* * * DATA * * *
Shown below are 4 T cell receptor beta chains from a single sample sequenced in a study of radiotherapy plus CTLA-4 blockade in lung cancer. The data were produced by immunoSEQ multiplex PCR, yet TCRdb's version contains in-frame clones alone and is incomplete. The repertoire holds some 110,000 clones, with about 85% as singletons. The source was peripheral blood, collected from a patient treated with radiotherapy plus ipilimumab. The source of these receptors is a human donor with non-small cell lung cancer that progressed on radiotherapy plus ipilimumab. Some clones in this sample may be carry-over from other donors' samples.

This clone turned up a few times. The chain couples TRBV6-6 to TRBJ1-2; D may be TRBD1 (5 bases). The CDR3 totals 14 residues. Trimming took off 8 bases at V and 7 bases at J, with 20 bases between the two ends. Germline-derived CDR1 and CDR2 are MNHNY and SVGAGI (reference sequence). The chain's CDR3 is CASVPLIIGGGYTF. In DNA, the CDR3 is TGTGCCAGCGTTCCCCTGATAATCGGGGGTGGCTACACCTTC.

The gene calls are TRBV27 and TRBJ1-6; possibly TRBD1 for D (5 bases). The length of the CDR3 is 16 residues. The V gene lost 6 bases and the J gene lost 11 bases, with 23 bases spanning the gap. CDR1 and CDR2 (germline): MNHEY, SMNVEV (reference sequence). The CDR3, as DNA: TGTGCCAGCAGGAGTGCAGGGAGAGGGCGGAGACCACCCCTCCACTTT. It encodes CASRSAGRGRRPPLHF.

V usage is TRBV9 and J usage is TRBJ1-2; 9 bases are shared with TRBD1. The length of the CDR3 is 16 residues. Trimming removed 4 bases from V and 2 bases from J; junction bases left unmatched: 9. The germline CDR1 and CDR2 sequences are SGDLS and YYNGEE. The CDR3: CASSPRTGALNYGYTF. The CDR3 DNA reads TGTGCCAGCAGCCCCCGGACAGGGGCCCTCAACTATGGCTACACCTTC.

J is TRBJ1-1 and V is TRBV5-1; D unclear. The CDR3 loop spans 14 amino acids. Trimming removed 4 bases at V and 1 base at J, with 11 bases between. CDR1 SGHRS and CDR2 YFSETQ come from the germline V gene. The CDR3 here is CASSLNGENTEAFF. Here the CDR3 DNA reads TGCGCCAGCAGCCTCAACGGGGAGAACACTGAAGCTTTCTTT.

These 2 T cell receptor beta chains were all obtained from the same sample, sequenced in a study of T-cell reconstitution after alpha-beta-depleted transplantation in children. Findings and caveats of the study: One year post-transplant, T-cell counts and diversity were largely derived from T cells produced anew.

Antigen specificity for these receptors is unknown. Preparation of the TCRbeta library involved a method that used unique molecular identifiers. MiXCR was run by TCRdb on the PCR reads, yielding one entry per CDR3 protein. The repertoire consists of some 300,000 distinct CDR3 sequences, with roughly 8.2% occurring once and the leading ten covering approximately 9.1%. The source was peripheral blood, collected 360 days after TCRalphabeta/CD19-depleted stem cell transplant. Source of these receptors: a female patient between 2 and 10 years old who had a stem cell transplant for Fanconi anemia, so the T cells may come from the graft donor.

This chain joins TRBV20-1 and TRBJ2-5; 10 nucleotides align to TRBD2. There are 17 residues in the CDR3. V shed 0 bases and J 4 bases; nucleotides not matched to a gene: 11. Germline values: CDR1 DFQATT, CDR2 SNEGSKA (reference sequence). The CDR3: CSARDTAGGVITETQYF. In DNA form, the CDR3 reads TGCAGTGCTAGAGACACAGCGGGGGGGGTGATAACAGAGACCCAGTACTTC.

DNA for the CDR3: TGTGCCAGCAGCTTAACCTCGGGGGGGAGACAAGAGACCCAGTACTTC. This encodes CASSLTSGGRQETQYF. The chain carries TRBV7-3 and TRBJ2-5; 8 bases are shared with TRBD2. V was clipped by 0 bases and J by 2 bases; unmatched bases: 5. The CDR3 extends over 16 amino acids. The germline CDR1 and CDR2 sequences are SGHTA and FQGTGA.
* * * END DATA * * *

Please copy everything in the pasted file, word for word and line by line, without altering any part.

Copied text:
Shown below are 4 T cell receptor beta chains from a single sample sequenced in a study of radiotherapy plus CTLA-4 blockade in lung cancer. The data were produced by immunoSEQ multiplex PCR, yet TCRdb's version contains in-frame clones alone and is incomplete. The repertoire holds some 110,000 clones, with about 85% as singletons. The source was peripheral blood, collected from a patient treated with radiotherapy plus ipilimumab. The source of these receptors is a human donor with non-small cell lung cancer that progressed on radiotherapy plus ipilimumab. Some clones in this sample may be carry-over from other donors' samples.

This clone turned up a few times. The chain couples TRBV6-6 to TRBJ1-2; D may be TRBD1 (5 bases). The CDR3 totals 14 residues. Trimming took off 8 bases at V and 7 bases at J, with 20 bases between the two ends. Germline-derived CDR1 and CDR2 are MNHNY and SVGAGI (reference sequence). The chain's CDR3 is CASVPLIIGGGYTF. In DNA, the CDR3 is TGTGCCAGCGTTCCCCTGATAATCGGGGGTGGCTACACCTTC.

The gene calls are TRBV27 and TRBJ1-6; possibly TRBD1 for D (5 bases). The length of the CDR3 is 16 residues. The V gene lost 6 bases and the J gene lost 11 bases, with 23 bases spanning the gap. CDR1 and CDR2 (germline): MNHEY, SMNVEV (reference sequence). The CDR3, as DNA: TGTGCCAGCAGGAGTGCAGGGAGAGGGCGGAGACCACCCCTCCACTTT. It encodes CASRSAGRGRRPPLHF.

V usage is TRBV9 and J usage is TRBJ1-2; 9 bases are shared with TRBD1. The length of the CDR3 is 16 residues. Trimming removed 4 bases from V and 2 bases from J; junction bases left unmatched: 9. The germline CDR1 and CDR2 sequences are SGDLS and YYNGEE. The CDR3: CASSPRTGALNYGYTF. The CDR3 DNA reads TGTGCCAGCAGCCCCCGGACAGGGGCCCTCAACTATGGCTACACCTTC.

J is TRBJ1-1 and V is TRBV5-1; D unclear. The CDR3 loop spans 14 amino acids. Trimming removed 4 bases at V and 1 base at J, with 11 bases between. CDR1 SGHRS and CDR2 YFSETQ come from the germline V gene. The CDR3 here is CASSLNGENTEAFF. Here the CDR3 DNA reads TGCGCCAGCAGCCTCAACGGGGAGAACACTGAAGCTTTCTTT.

These 2 T cell receptor beta chains were all obtained from the same sample, sequenced in a study of T-cell reconstitution after alpha-beta-depleted transplantation in children. Findings and caveats of the study: One year post-transplant, T-cell counts and diversity were largely derived from T cells produced anew.

Antigen specificity for these receptors is unknown. Preparation of the TCRbeta library involved a method that used unique molecular identifiers. MiXCR was run by TCRdb on the PCR reads, yielding one entry per CDR3 protein. The repertoire consists of some 300,000 distinct CDR3 sequences, with roughly 8.2% occurring once and the leading ten covering approximately 9.1%. The source was peripheral blood, collected 360 days after TCRalphabeta/CD19-depleted stem cell transplant. Source of these receptors: a female patient between 2 and 10 years old who had a stem cell transplant for Fanconi anemia, so the T cells may come from the graft donor.

This chain joins TRBV20-1 and TRBJ2-5; 10 nucleotides align to TRBD2. There are 17 residues in the CDR3. V shed 0 bases and J 4 bases; nucleotides not matched to a gene: 11. Germline values: CDR1 DFQATT, CDR2 SNEGSKA (reference sequence). The CDR3: CSARDTAGGVITETQYF. In DNA form, the CDR3 reads TGCAGTGCTAGAGACACAGCGGGGGGGGTGATAACAGAGACCCAGTACTTC.

DNA for the CDR3: TGTGCCAGCAGCTTAACCTCGGGGGGGAGACAAGAGACCCAGTACTTC. This encodes CASSLTSGGRQETQYF. The chain carries TRBV7-3 and TRBJ2-5; 8 bases are shared with TRBD2. V was clipped by 0 bases and J by 2 bases; unmatched bases: 5. The CDR3 extends over 16 amino acids. The germline CDR1 and CDR2 sequences are SGHTA and FQGTGA.